Before Ocarina of Time established the Link to the Past formula as the fundamental basis of The Legend of Zelda, the series was still a malleable thing. Link's Awakening for Game Boy proved it. With its mix-and-match equipment system (you could unequip your sword for the first time), blatant Mario references, and surreal storyline, Link's Awakening stands as one of the most creative and daring entries in the franchise. The DX rerelease didn't offer tremendous improvements – mainly a new dungeon and some bonus hooks for the Game Boy Printer – but as the definitive version of one of the finest Zelda games, it's a must-play.

The Legend of Zelda: Oracle of Ages & Seasons

Flagship/Capcom/Nintendo | 2001

Two Zeldas on one list? Nope; try three Zeldas. The Oracles began life as a remake of the original Zelda before becoming two different games. Despite being released on the same day, the Oracles weren't like Pokémon versions; the differences between the two were profound, as each game was a wholly separate adventure, with a unique story, powers, world, and even style. Ages feels like a child of Ocarina of Time, talkier and more quest-oriented, while Seasons hearkens back to the NES with a lean plot and slightly nonlinear progression. Both are worth playing, especially since completing both (in either order!) is required to find the true ending.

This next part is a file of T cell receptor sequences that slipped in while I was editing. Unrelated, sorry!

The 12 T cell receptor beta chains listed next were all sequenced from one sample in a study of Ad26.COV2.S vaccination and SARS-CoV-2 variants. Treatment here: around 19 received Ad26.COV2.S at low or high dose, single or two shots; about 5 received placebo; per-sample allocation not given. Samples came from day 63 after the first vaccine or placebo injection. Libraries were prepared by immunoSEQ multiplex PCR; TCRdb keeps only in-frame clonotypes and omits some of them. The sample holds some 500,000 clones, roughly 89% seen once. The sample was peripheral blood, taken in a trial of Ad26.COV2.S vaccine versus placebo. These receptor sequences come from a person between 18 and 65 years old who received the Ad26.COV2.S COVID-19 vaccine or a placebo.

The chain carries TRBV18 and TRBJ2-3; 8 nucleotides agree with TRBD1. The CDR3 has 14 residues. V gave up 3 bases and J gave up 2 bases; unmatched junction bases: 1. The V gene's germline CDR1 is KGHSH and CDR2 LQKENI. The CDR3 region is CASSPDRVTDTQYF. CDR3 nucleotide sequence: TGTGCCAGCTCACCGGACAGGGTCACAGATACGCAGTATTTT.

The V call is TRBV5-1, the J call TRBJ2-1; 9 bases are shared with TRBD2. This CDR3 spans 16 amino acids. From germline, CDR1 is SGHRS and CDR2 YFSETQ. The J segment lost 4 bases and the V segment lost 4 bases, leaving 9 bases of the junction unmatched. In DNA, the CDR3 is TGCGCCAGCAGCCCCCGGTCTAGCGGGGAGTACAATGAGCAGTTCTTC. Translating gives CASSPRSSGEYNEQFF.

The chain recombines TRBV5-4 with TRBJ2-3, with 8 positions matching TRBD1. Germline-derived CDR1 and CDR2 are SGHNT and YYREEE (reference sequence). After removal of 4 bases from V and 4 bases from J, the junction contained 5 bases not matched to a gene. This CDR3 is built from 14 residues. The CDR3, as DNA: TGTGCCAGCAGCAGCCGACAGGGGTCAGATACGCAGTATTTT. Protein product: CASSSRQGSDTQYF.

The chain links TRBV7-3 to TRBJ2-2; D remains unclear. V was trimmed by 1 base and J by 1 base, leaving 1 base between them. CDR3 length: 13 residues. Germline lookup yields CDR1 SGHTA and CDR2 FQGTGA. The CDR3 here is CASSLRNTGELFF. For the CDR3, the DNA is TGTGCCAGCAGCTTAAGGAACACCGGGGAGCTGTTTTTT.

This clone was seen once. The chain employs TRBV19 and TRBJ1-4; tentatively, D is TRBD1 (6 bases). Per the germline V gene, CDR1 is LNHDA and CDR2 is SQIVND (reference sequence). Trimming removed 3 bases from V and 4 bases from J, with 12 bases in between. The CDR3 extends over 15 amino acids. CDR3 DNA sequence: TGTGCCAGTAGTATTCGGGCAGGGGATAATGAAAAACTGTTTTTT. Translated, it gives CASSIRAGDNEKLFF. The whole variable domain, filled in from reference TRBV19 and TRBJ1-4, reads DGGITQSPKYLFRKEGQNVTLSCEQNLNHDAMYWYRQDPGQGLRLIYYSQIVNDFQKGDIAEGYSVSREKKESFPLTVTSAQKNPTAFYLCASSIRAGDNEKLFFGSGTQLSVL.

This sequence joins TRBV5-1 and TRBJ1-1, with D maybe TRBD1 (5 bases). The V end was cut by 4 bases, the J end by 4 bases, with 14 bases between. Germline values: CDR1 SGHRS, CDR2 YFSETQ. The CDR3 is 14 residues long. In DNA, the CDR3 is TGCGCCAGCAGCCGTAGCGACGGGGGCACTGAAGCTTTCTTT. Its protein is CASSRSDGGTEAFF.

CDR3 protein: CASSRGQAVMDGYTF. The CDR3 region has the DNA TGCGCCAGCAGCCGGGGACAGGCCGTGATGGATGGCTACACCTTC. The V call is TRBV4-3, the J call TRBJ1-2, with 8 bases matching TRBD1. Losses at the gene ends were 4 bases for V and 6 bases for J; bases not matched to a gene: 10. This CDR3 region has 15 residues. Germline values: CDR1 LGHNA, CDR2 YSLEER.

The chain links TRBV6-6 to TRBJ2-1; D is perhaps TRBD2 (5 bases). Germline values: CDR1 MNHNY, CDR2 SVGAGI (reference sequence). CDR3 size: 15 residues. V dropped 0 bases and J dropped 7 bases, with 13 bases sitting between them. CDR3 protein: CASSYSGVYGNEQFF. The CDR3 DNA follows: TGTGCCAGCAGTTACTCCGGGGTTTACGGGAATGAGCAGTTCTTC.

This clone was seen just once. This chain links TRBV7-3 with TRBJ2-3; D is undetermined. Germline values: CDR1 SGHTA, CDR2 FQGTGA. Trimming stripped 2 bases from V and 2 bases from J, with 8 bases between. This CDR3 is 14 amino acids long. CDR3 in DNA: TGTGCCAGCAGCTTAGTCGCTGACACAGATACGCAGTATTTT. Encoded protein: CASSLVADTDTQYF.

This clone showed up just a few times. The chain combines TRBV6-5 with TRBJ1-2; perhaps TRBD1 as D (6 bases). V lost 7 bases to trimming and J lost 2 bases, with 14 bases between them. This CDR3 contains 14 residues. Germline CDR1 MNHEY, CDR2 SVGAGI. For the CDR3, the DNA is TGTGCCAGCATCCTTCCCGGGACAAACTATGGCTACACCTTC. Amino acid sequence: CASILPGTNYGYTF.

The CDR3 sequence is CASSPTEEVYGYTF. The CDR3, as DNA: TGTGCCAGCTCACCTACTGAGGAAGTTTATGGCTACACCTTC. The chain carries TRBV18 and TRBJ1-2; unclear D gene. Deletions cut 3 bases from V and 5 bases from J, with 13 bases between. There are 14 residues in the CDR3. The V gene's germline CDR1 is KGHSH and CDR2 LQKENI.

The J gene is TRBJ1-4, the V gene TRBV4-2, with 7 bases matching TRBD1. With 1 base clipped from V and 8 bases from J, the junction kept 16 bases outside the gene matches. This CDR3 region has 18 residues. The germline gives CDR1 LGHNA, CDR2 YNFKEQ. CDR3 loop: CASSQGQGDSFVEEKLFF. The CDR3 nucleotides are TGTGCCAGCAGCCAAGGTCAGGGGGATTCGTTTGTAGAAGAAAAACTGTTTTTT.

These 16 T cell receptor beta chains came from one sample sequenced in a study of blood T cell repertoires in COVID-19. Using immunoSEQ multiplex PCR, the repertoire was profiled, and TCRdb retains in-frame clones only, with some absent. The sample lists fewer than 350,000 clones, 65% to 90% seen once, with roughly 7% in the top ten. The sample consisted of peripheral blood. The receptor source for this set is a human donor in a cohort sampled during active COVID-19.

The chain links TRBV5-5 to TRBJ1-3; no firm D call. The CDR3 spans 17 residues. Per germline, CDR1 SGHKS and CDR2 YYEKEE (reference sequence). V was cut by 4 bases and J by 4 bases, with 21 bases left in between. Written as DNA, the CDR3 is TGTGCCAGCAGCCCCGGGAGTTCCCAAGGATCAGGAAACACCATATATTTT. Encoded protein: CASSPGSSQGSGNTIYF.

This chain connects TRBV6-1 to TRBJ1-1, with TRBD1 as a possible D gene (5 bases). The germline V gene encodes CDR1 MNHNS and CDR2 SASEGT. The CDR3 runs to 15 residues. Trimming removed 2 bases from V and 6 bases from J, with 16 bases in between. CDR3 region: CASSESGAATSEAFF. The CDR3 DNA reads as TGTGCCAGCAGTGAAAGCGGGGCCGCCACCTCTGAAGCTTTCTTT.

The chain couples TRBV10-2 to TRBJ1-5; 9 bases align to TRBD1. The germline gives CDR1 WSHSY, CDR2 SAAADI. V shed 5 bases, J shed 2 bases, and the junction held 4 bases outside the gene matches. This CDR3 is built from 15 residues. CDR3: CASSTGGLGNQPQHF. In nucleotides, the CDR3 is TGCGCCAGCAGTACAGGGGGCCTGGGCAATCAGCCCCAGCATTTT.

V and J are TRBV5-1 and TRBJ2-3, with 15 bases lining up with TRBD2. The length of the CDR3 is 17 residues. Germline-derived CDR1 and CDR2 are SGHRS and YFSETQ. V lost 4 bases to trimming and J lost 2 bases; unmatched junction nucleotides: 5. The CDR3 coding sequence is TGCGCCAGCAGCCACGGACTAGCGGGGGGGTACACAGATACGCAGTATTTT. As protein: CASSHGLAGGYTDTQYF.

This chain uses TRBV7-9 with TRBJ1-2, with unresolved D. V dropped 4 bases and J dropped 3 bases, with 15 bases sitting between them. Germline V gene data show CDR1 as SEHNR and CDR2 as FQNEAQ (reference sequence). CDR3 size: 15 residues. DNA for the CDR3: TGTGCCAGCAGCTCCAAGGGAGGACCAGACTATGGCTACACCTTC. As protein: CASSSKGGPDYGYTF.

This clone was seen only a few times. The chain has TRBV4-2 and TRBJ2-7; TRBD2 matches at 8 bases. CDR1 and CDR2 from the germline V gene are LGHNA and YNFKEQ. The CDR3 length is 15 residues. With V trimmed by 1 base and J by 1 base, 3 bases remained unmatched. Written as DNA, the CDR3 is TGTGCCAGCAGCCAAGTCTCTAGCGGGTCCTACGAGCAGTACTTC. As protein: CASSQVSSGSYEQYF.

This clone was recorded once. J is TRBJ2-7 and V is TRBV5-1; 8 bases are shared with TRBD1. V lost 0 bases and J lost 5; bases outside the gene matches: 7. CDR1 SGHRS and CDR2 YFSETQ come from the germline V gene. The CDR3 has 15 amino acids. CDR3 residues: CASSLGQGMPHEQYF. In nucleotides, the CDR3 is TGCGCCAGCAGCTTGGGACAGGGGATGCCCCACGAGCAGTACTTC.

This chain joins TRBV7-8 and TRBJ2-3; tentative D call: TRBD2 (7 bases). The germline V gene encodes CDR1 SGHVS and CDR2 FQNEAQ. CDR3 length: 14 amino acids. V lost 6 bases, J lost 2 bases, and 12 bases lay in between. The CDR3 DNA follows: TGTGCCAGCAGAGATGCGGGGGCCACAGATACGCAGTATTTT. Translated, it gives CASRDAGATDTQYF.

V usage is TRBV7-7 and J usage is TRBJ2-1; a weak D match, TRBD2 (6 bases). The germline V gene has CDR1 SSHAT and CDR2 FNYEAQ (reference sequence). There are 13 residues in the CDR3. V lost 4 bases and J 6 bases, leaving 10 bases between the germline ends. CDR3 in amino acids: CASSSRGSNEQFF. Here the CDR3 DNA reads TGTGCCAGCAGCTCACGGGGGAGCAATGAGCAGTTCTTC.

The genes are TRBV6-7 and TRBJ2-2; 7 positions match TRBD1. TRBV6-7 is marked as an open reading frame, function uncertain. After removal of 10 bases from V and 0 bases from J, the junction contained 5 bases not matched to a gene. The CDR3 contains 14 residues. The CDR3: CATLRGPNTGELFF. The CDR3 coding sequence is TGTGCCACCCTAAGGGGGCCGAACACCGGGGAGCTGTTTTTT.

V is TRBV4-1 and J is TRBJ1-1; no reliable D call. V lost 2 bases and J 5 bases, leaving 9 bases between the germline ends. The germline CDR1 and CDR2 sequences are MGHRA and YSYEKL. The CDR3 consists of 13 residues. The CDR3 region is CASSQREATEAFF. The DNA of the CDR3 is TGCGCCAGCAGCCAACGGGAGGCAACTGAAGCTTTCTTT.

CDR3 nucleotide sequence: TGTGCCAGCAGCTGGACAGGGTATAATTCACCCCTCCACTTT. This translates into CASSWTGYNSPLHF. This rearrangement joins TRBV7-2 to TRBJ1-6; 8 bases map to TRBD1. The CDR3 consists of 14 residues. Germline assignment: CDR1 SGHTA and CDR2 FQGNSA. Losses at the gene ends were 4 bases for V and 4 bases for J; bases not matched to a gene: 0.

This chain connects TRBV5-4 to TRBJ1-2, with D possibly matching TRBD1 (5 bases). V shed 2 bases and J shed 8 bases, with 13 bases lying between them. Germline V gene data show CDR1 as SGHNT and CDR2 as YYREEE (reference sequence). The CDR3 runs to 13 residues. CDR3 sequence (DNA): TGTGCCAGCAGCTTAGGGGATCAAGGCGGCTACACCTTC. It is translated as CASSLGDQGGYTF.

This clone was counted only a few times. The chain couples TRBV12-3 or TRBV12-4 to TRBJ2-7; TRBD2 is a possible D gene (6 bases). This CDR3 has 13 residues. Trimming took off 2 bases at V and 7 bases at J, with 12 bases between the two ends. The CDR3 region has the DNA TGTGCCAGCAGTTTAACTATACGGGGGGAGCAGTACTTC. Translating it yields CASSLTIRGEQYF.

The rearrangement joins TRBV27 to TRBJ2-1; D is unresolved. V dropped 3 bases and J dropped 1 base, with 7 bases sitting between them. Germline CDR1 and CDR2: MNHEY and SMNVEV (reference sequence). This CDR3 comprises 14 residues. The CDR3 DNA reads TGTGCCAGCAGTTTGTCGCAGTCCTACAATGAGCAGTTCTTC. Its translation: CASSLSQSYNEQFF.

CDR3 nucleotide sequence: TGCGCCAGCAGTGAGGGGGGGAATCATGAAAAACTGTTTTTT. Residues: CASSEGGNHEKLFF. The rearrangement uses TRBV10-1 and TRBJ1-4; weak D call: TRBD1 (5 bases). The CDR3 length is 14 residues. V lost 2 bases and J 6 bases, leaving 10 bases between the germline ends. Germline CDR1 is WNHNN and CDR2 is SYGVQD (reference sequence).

Mega Man Xtreme

Capcom | 2001

Taking a cue from the Game Boy Mega Man games, Xtreme may feel like something of a step backward from the original and excellent Mega Man 5, but it's not so bad as all that. Combining scenarios and bosses from the first couple of Super NES Mega Man X titles, Xtreme adds some new features and mechanics to the mix to compensate for its scaled-down visuals and streamlined interface.

Metal Gear Solid

Konami | 2000

The secret best Metal Gear? Called "Metal Gear: Ghost Babel" in Japan, the Game Boy Color entry of the series feels like an alternate reality version of the PlayStation game, with a story that seems to take place in a parallel universe. Likewise, if the franchise had never gone into cinematic 3D, this is how it would have played. Despite running on much humbler hardware than Metal Gear Solid, it plays a lot like the PlayStation game and, aside from a tedious conveyer belt puzzle, is engaging from start to finish.

Pokémon Crystal

Game Freak/Nintendo | 2001

The definitive 8-bit Pokémon game! This one may not command the nostalgia that the Tumblr generation has for the original 151, but it combines all the great innovations and revisions seen in Pokémon Gold and Silver and adds quite a few new elements as well. Time of day, pokémon genders, the ability to play as a female trainer, and more: Pokémon Crystal set a standard for the series that many feel was never quite matched by its many and sundry sequels.


Wayforward/Capcom | 2002